Necessity is the mother of invention and even though it may not feel that way for everyone at the moment and certainly not always, I basically agree with Max Frisch: “A crisis is a productive state. You simply have to get rid of its aftertaste of catastrophe.”
Home office with our three children Marie (5 years), Ella (4 years) and Valentin (3 months) is a huge challenge, which we only manage to some extent because Kathrin, the very best wife in the world, is taking parental leave at the moment. The unusual amount of time spent together naturally brings with it a lot of friction. And it is not always easy to do justice to all aspects of life. On the one hand.
On the other hand, it also brings us closer together as a family and helps us to better understand and respect our needs and limits. And sometimes it is even more relaxed than before, when there were so many possibilities. Nothing can be done now. And because everyone else has the same limitations, we don’t have the feeling that we are missing something. The FOMO (Fear of missing out) has also somehow become a casualty of COVID-19. Those who have fewer options are not automatically more miserable. The Paradox of Choice as Barry Schwartz describes it.
Many colleagues now face similar challenges. I know this thanks to the great initiative of a colleague in our Enterprise Social Network. One morning last week, Kai shared a picture of his home office in Singapore, described his daily challenges with their limitations (which in Singapore have been around a bit longer) and called on people to do likewise under the motto #ShowMeYourHomeoffice. Since then I have learned an incredible amount of personal details about colleagues. I have seen workplaces at the kitchen table, in the tool cellar, in the attic, on the floor and in a tree house with Wi-Fi, sometimes tidy, sometimes messy, mostly improvised, with cats, dogs and many children. Suddenly, despite the distance, our cooperation has become much more human through these pictures.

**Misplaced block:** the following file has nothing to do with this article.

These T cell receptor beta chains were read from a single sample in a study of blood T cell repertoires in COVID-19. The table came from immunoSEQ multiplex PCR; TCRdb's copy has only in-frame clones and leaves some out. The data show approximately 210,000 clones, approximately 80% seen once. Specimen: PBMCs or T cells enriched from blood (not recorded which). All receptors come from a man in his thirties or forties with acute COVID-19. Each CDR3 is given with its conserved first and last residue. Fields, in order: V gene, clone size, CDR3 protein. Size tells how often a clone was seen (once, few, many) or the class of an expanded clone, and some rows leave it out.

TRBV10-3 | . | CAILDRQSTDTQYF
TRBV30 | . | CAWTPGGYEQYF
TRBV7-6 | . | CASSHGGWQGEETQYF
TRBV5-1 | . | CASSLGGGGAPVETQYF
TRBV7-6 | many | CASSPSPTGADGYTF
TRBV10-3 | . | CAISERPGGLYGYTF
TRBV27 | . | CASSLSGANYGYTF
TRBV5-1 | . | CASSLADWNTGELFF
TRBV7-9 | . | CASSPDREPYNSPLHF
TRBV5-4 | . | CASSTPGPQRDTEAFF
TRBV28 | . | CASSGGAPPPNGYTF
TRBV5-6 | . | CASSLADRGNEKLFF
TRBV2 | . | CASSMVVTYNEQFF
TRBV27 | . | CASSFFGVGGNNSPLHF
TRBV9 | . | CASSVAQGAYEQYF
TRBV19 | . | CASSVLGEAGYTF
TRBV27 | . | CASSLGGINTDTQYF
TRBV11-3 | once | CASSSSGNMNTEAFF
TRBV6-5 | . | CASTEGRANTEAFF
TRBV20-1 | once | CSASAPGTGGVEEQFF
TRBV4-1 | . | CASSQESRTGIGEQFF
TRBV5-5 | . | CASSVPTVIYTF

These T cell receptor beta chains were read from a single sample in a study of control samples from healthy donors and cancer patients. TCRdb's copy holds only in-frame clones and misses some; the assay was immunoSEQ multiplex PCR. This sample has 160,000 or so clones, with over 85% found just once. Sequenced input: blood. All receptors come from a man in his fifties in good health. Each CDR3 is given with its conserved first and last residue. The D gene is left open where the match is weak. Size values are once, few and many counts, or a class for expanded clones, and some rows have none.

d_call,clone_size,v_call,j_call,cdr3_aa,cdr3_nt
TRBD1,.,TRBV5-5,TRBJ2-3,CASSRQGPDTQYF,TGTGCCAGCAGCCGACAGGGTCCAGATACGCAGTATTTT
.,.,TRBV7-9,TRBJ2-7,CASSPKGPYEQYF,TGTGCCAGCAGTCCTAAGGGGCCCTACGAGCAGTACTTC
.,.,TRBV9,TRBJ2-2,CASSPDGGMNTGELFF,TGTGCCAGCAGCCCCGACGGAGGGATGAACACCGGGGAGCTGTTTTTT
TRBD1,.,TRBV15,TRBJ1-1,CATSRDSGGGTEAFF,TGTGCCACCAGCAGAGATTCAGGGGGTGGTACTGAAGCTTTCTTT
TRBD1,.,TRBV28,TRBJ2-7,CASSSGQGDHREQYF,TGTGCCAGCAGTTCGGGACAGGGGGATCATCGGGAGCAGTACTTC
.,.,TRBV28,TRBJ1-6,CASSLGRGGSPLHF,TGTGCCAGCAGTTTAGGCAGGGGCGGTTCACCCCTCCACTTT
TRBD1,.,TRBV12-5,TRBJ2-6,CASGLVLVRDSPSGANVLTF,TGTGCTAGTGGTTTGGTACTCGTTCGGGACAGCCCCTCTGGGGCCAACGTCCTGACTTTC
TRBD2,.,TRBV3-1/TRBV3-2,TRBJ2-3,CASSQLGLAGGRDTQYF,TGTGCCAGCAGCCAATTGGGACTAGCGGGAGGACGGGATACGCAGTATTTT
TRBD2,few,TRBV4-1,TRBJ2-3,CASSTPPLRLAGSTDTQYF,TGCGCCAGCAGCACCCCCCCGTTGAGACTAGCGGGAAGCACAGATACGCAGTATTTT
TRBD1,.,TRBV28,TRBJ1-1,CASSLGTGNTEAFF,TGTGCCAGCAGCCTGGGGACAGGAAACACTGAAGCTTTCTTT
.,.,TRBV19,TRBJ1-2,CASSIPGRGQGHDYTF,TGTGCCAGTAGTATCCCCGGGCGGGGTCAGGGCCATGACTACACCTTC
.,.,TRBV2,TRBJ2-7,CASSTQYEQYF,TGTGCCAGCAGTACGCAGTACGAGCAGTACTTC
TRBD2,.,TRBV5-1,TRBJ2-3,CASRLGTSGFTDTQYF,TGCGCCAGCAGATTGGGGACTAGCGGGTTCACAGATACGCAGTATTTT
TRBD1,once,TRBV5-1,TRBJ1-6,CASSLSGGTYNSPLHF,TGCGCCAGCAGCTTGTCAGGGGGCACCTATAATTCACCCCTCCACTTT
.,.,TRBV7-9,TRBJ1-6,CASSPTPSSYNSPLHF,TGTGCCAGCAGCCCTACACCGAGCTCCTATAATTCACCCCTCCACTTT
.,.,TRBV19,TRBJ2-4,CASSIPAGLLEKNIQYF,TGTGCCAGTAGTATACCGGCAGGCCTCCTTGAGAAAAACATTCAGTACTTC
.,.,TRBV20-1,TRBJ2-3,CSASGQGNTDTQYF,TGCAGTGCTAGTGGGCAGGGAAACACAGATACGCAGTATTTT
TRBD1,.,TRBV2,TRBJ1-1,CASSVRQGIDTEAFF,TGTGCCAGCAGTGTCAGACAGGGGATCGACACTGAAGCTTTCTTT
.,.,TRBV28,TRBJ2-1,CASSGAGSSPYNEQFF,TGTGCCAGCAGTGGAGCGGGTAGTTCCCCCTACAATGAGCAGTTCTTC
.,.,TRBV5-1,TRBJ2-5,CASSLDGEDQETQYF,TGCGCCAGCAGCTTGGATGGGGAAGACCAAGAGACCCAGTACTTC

Many now interact with more empathy and interest in the other person. Meetings start by asking with honest interest how colleagues are doing today. And in the end one wishes for good health. We are (finally) learning digital collaboration, also and especially beyond video conferencing. The exchange in the Enterprise Social Network has never been faster and more helpful. Now that the mutual exchange over coffee is no longer possible, digital coffee kitchens are flourishing. And that is a good thing.
Once the Corona pandemic is over, can we please always have a quick chat at the beginning of a meeting about how we are doing? And at the end, wish us health, happiness or even just a nice day? And not just as an empty phrase, but with real interest. Can we then continue to treat each other with empathy and understanding as human beings on a par and with equal dignity? Thank you!
In the Chinese language, the word “crisis” is composed of two characters, one representing danger and the other, opportunity.John F. Kennedy
But this request also resonates with fear. Fear that after the crisis we will forget everything and fall back into old patterns. Or even worse, that because of the crisis and its economic consequences, we will be all the more relentless and dogged afterwards. Then the togetherness during the crisis quickly turns into competition in the fight for our own jobs. And finally, there is the fear that the current restriction of civil liberties or the softening of data protection and increased surveillance, e.g. by evaluating the movement data of our smartphones, was just the beginning, i.e. the fear that we have opened Pandora’s box and that this will then be cleverly exploited for their purposes by political arsonists, of whom we unfortunately have no shortage.